Peter John Douglas

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Peter John Douglas
Born (1787-06-30)30 June 1787
Portsmouth, Hampshire
Died 17 December 1858(1858-12-17) (aged 71)
Southsea, Hampshire
Allegiance United Kingdom of
Great Britain and Ireland
Service/branch Naval Ensign of the United Kingdom.svg Royal Navy
Rank Rear-Admiral
Commands held HMS Reindeer
Battles/wars

French Revolutionary Wars Napoleonic Wars

Peter John Douglas (30 June 1787 – 17 December 1858) was an officer of the Royal Navy who served during the French Revolutionary and Napoleonic Wars.[1][2]

He was born at Portsmouth on 30 June 1787, the son of Admiral William Douglas.[3] He entered the Navy on 17 January 1797 and during the next six years served on a variety of ships, including the 90-gun HMS Sandwich, commanded by his father.

In March 1804, he was appointed Acting-Lieutenant of the sloop HMS Beaver for his conduct in proceeding up the river Elbe with the boats of that sloop, and capturing five vessels which had forced the blockade. On 25 October 1805 Douglas, whilst serving on the frigate HMS Franchise, commanded one of the ship's boats at the capture, on the north side of Jamaica, of the privateer General Ferrand, and, on the night of 6 January 1806, he had charge of the barge, and elicited the highest approbation for his promptitude and gallantry at the taking, in the Bay of Campeche, of the Spanish corvette Raposa, at which he was wounded. Douglas was subsequently presented by the Lloyd's Patriotic Fund with a sword.

Prior to leaving the Franchise, he further served in the boats at the capture of the Spanish schooner Carmen, and on board that ship he succeeded in making two prizes, and in driving an armed vessel on shore.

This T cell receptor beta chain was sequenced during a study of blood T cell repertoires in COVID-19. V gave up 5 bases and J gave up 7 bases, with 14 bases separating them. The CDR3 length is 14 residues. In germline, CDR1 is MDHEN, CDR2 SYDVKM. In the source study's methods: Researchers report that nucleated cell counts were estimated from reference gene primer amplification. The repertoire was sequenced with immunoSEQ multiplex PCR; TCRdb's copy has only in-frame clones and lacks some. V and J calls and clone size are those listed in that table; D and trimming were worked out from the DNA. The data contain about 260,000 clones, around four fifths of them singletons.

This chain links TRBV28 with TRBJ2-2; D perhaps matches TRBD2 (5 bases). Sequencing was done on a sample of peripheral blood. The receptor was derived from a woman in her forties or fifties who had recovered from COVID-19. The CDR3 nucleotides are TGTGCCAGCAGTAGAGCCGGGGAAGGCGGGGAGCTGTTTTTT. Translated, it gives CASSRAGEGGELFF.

In 1808 Douglas was commanding the brig-sloop HMS Reindeer and captured four privateers within as many months. He subsequently served under Captain Charles Dashwood at the capture, towards the close of 1808, of the town of Samana, St. Domingo. On his passage to England he captured the French schooner Mouche, on 9 March 1809. He co-operated with Commodore Edward Owen's advanced division in the East Scheldt during the Walcheren Campaign.

Captain Douglas was paid off on 16 November 1812 and was unable to gain employment until 19 January 1836 when he returned to the West Indies.

On 30 March 1838, he was appointed Commodore on the Jamaica station and in the November following he was sent in command of a large squadron to the Gulf of Mexico, to mediate between the French and Mexican governments. He afterwards, during the intervals occasioned by the deaths of Vice-Admirals Sir Charles Paget and Sir Thomas Harvey, officiated, from 29 January to 24 May 1839, and from 28 May to 1 October 1841, as Commander-in-Chief on the North America and West Indies Station.

He was later promoted to rear-admiral, and died on 17 December 1858 in Southsea, Hampshire. He had married on 13 April 1809 in Chatham, Kent, Lydia Moriaty, eldest daughter of Vice-Admiral Sylverius Moriarty, by whom he had four daughters and two sons, of whom the eldest, William Manners Wellington, served in the navy. His eldest daughter married Captain W. Campbell Onslow, Superintendent of Coorg, in the East Indies; his second married Robert Pollock, second son of Sir Frederick Pollock, the Lord Chief Baron of the Exchequer; and his third married Alexander Henry Gordon, of the Indian Navy.

See also[edit]

References[edit]

  1. ^ [1]
  2. ^ The English reports: Volume 4; Volume 69 - Page 50
  3. ^ [2]